What is Knee Osteoarthritis?
Osteoarthritis (OA) is a disease where the structures within this articular cartilage are disrupted which results in the erosion of the articular cartilage itself. Once the cartilage begins to wear away, the bones are affected and osteophytes (spurs) will develop.
How did I get Knee Osteoarthritis?
OA is most commonly developed with age, affecting most individuals as they age within a wide spectrum. Other factors that can contribute to the development of OA include excessive body weight, genetics, sex and occupation/hobbies.
Weight- Carrying excess weight as an individual can increase the force impact on the knee, causing more wear and tear which may lead to OA.
Genes- OA can be caused by different hereditary factors, one being the composition of the bone and the other being physical irregularities of the bone that could be examined on an X-ray. It should be noted that other illnesses like Rheumatoid Arthritis and certain metabolic diseases can predispose you to develop OA.
Sex- Females over 55 tend to develop OA more often than males.
Occupation/Athletics- Jobs that require frequent kneeling, squatting and lifting of heavyweights are more likely to cause OA. Similarly, athletes should take preventative measures – especially those involved in soccer, tennis and long-distance running as they create even greater forces on the knee.
Symptoms of Knee Osteoarthritis
Symptoms include but are not limited to:
- Loss of range of motion (difficulty using stairs or getting in and out of chairs, cars, baths, etc.)
- Pain with movement
- Pain after prolonged sitting or laying
- Joint enlargement/swelling
How is Knee Osteoarthritis Diagnosed?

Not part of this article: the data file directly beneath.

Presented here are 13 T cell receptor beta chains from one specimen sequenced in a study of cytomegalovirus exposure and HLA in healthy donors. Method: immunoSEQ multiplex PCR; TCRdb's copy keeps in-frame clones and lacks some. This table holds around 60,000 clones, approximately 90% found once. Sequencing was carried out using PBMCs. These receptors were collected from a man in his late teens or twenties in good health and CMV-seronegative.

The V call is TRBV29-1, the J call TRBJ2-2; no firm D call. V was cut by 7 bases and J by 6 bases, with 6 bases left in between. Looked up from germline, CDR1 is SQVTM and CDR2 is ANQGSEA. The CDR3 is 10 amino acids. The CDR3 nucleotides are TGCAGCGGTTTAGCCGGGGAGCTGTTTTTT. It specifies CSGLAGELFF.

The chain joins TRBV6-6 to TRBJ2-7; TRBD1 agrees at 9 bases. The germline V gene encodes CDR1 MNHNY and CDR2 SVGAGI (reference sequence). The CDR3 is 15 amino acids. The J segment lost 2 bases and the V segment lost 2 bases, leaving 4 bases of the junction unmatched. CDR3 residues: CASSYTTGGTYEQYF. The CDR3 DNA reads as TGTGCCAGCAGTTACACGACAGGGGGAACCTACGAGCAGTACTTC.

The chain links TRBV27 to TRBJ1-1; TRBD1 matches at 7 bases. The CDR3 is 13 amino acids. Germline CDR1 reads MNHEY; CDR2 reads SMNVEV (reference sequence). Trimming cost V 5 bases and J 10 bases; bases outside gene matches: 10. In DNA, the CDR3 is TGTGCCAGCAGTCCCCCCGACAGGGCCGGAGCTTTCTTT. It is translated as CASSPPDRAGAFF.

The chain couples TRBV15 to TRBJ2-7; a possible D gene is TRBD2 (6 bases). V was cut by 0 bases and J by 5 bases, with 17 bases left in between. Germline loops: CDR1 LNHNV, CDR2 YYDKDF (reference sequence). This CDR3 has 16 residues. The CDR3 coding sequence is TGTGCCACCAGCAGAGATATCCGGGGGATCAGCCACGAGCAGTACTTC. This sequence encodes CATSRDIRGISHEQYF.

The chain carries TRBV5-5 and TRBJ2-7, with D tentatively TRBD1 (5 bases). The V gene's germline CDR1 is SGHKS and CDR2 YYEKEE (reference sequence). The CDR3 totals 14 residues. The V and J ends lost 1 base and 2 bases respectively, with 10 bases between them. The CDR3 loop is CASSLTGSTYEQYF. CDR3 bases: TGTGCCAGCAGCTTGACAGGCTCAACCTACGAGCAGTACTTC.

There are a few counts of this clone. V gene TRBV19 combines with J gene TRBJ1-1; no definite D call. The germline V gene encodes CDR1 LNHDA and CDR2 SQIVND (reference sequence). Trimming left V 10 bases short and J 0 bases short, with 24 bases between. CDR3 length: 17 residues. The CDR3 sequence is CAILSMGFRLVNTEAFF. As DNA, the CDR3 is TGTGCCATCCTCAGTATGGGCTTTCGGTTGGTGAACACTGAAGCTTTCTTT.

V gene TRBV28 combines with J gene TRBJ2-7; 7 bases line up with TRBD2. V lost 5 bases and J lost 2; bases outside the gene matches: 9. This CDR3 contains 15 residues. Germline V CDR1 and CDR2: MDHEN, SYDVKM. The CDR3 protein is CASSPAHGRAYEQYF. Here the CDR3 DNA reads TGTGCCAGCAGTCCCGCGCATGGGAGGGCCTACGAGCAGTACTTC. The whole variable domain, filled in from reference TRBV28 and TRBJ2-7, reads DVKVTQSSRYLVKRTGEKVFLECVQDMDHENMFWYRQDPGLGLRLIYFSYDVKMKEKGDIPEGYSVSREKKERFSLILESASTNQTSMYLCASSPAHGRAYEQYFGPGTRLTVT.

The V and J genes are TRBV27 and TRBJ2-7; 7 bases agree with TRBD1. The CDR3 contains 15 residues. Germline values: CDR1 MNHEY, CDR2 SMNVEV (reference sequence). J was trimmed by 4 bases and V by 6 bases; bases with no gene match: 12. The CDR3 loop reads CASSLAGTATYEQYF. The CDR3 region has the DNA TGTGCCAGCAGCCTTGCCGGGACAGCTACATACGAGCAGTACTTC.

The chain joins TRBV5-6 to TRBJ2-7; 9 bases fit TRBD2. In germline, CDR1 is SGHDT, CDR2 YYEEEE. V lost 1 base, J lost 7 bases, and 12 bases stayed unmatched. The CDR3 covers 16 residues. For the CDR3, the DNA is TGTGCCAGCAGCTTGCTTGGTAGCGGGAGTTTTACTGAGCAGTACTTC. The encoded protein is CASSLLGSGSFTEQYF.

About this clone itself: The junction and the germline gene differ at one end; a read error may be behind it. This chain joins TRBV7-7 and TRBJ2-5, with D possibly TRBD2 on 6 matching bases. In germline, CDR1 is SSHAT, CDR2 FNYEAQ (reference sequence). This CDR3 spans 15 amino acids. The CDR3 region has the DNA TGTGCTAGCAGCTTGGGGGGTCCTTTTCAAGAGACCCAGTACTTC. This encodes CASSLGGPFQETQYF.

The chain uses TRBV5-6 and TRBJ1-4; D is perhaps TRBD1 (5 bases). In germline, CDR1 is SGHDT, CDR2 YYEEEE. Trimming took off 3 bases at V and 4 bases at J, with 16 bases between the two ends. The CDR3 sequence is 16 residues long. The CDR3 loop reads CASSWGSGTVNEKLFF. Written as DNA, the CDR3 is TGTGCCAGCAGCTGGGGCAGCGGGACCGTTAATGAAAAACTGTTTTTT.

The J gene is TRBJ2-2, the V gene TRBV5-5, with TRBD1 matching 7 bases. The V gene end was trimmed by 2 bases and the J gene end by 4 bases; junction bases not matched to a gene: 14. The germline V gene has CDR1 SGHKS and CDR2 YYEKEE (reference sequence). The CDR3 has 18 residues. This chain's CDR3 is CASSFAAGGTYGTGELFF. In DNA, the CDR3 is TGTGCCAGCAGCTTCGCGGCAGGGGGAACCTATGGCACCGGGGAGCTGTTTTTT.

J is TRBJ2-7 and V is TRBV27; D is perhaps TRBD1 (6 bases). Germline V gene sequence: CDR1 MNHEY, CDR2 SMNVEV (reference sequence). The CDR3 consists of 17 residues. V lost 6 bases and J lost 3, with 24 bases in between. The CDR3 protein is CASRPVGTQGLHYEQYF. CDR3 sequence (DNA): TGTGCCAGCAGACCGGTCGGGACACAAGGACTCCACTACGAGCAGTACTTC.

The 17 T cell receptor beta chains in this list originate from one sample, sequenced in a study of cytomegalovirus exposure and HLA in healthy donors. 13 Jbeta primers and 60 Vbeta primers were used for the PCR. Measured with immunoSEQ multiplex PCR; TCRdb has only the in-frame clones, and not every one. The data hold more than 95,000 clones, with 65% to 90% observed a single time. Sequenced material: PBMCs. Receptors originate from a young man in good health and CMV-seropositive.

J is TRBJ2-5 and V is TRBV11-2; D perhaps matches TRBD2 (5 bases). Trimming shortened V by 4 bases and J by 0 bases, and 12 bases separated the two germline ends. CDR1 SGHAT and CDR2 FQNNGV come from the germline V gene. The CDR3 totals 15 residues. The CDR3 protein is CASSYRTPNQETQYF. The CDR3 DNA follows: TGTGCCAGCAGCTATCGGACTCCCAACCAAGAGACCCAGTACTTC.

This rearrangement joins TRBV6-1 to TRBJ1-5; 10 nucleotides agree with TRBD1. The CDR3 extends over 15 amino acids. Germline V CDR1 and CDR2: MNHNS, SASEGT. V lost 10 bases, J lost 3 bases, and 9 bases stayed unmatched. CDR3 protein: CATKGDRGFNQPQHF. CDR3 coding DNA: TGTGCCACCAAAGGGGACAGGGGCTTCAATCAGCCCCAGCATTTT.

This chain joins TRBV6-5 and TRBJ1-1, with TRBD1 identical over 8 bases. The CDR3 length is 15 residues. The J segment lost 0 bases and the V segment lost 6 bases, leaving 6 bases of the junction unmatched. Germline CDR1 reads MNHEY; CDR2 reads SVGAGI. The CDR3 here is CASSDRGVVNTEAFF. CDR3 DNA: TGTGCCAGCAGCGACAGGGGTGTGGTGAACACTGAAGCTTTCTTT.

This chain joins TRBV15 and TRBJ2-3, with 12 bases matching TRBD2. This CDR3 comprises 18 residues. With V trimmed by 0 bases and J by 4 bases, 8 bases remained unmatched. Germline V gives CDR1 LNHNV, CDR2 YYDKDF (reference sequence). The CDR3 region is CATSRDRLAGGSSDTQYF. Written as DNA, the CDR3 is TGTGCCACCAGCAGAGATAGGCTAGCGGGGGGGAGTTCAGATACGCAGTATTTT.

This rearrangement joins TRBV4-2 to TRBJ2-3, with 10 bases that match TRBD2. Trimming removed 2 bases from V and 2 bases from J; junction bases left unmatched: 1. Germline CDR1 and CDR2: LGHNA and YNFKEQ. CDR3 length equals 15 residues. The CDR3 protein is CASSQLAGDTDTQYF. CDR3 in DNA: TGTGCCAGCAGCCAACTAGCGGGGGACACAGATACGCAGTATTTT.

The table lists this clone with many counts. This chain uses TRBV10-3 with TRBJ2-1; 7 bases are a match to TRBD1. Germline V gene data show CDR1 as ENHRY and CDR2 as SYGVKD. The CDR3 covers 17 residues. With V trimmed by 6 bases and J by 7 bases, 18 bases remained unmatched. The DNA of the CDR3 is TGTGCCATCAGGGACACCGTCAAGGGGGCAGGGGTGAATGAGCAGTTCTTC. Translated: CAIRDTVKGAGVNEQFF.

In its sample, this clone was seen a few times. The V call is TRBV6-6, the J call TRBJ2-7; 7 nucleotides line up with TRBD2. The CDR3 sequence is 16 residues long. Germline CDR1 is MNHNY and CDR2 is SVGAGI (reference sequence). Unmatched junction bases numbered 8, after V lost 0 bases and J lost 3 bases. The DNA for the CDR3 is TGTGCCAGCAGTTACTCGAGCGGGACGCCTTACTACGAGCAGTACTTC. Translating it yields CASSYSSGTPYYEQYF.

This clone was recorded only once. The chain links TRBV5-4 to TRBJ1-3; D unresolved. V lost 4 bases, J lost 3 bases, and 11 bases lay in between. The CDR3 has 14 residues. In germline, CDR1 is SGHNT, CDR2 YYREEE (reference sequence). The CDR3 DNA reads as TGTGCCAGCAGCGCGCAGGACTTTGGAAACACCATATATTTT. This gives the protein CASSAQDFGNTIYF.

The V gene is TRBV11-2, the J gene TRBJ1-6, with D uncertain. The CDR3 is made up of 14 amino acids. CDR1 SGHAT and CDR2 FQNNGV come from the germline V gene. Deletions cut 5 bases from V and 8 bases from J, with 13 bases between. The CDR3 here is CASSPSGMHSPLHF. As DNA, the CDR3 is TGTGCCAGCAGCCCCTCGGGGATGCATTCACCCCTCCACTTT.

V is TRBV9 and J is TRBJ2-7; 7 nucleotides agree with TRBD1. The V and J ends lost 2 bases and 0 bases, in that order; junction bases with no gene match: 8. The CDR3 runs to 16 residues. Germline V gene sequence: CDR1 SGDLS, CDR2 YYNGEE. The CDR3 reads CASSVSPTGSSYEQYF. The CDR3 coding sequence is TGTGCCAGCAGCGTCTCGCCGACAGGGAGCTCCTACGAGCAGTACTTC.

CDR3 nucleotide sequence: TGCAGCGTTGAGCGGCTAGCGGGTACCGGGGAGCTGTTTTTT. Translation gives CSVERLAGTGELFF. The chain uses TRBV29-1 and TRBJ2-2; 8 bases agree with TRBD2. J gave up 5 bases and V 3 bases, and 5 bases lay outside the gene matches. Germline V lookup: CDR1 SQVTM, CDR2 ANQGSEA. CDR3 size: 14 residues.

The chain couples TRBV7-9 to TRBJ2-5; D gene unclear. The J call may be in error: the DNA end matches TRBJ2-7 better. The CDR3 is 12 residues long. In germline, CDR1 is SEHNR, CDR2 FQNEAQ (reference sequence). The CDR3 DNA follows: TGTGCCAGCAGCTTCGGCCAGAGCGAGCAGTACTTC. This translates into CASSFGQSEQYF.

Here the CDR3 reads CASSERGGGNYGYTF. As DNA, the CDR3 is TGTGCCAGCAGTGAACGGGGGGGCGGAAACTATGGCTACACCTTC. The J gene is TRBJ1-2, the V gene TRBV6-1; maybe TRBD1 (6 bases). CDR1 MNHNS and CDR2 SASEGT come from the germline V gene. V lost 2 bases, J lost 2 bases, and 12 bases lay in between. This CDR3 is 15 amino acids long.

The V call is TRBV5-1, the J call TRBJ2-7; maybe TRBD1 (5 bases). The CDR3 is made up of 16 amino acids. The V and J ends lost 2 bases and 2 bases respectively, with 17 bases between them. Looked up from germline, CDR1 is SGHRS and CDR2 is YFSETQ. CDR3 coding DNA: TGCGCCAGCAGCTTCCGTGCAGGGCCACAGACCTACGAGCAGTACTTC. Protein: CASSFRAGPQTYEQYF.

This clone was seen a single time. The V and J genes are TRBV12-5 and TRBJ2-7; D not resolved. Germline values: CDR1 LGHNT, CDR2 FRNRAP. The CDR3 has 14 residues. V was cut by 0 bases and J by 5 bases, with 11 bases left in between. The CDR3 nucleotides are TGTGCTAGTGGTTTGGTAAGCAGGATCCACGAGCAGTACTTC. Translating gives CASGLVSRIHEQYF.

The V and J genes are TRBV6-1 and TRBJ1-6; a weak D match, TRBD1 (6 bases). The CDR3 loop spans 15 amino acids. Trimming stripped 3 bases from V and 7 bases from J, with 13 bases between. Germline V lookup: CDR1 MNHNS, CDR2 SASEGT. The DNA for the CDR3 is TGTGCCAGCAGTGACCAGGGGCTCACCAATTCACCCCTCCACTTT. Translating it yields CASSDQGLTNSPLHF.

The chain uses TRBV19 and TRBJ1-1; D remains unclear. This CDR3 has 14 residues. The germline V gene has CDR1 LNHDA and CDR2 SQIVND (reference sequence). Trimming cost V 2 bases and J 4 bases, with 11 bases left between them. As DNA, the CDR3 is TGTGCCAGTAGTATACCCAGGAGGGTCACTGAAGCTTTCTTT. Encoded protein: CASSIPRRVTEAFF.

A doctor performs a physical exam and takes into account the symptoms you are experiencing. Tests such as X-ray, MRI, and blood tests may be ordered by the doctor to get additional details about the type of arthritis, the severity of damage and possible infection.
A physiotherapist is often referred, who will provide an in-depth examination that focuses on the function of your knee. They’ll look at your range of motion, gait, strength, balance and observe general movement patterns of daily activities. With your goals in mind, they will create a treatment plan specific to you to help with pain and optimize function until surgical management is required.
Treatment of Knee Osteoarthritis
Treatment can be broken down into conservative and surgical approaches. Initially, a conservative approach is used to minimize pain and maximize function. Only a small proportion of those with OA will require a surgical consult.
Conservative treatment is a great way to help manage your pain and improve your function. This approach focuses on physiotherapy involving patient education, exercise therapy, activity modification, advice on weight loss, knee bracing and pharmacological management. Although all programs are individualized to each patient and their specific goals, exercise programs, like the GLA:D Program, for OA tend to include quad strengthening exercises to offload pressure of the knee joint, strengthening of the glute muscles for leg stability, as well as stretches for the hamstring and calf which tend to tighten with Knee OA.
Supplementary interventions include hydrotherapy, taping, massage and electrotherapy (IFC/TENs).
If the disease progression causes conservative management to be exhausted, surgical interventions are explored. These may include therapeutic injections, arthroscopy, osteotomy, arthroplasty, and total knee replacements.